Oracle Hyperion DRM Basics | Imports (2 of 2)

In last week’s first post on importing into Oracle Hyperion DRM (Data Relationship Management) we looked at how to build a file to import master data into Oracle Hyperion DRM. Now we will create the import in DRM. Browse to Oracle Hyperion DRM, then go to imports and click on “New Import”.

The first step when users configure Oracle Hyperion DRM to import requires selecting the file to be imported, specifying the character encoding, the field delimiter and the sections present in the file. You can also customize the headers for each section.


The second step when customising Oracle Hyperion DRM for imports is deciding what style to use for the import.


In this step you can configure the import so that it populates sort relations, leaf or limb as well as customising how it handles duplicate nodes. I will spare you too much details for this post. You can always play around with these options to understand how they impact the result of your import. So for our example, we will elect to leave everything to default and go to the next step.

Next you must select the columns for each section. In this example, I have a hierarchy section and a relation section so I must configure the columns for these two sections. First select the hierarchy section.


In this file I have three fields, the hierarchy name, the top node and the hierarchy description. So I select these columns by placing them in the box on the right. (Columns noted with a star are required in any hierarchy sections). The second section is the relation section. In my file, I had three columns: parents, child and description. So I select these columns as shown here:


Please note you need to be careful with the order of the columns, they need to be selected in the same order as they appear in the flat file.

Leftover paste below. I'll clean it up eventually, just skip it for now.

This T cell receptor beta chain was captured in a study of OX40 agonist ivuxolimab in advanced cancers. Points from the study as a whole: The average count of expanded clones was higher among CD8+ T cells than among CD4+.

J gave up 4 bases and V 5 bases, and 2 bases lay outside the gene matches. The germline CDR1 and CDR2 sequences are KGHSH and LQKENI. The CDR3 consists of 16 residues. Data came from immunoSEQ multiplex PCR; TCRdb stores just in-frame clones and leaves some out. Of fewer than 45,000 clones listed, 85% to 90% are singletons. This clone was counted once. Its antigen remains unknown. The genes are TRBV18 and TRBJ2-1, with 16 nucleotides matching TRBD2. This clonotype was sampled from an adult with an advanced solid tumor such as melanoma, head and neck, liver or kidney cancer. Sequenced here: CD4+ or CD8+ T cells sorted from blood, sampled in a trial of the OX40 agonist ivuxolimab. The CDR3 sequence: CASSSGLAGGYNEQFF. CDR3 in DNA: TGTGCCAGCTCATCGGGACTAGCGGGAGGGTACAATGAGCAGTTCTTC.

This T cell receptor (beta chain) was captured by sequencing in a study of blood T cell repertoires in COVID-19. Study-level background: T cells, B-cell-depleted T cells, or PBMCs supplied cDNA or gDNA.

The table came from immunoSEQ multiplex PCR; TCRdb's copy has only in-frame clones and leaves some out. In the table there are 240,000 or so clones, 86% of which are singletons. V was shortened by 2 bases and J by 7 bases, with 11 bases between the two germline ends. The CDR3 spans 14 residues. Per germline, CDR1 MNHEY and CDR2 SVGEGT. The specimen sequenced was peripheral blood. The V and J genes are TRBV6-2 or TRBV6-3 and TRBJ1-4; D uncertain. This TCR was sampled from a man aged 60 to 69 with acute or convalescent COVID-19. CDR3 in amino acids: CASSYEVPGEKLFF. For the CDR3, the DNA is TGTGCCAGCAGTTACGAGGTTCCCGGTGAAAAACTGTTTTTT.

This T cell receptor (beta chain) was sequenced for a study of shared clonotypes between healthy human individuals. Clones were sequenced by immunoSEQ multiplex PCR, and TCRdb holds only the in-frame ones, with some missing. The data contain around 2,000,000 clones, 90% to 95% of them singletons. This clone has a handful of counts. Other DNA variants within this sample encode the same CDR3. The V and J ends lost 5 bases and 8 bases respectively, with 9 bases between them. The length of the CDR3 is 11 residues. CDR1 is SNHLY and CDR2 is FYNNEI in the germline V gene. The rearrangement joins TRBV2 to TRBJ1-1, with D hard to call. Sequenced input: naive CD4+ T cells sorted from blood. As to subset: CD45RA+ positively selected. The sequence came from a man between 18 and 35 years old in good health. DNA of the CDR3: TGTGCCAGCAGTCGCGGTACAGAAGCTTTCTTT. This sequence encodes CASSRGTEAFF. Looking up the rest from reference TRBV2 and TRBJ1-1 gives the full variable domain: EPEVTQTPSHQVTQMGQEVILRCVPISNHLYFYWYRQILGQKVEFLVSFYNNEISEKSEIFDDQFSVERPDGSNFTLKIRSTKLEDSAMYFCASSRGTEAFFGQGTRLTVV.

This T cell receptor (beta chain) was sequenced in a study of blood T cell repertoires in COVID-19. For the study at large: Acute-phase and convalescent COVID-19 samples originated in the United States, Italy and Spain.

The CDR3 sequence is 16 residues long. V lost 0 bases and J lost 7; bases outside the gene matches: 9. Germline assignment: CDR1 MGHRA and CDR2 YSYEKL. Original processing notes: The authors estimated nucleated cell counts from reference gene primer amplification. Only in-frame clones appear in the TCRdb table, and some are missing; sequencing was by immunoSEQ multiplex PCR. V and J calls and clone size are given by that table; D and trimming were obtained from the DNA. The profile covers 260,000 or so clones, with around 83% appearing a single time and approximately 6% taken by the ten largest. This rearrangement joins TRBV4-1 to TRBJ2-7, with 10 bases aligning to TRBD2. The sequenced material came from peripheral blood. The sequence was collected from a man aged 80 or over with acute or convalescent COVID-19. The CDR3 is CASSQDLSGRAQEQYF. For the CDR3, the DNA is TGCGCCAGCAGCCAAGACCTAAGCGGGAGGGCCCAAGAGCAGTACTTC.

The fourth configuration step is the filters. Filters will allow you to define the behaviour for properties. It allows you to configure the import to skip blank values and skip default values if that is required. For this example, I am going to leave all the filters to the default values.

The final step is to define the target. As I have no version section, I must define the target version name and description. In this step you can also define the “Max Errors” number. This number defines how many errors can occur before the import is aborted. I’ll leave it to 20.


Now you have defined your import. You can save it using the usual save button. Execute it with the green arrow. Once you execute the import, Oracle Hyperion DRM will show a log for the import. The log will return an error message for each error, which allows you to correct your file or import.


Now you can navigate to “Browse” and see your new version with the imported hierarchies.


These last two posts on the basic requirements for Importing, intended to give you the basics on how to import into Oracle Hyperion DRM but there is much other functionality that it is worth exploring and utilising in your deployments of Oracle Hyperion DRM. If you would like to Seismi to look at anything specifically in future blog posts then please let us know.

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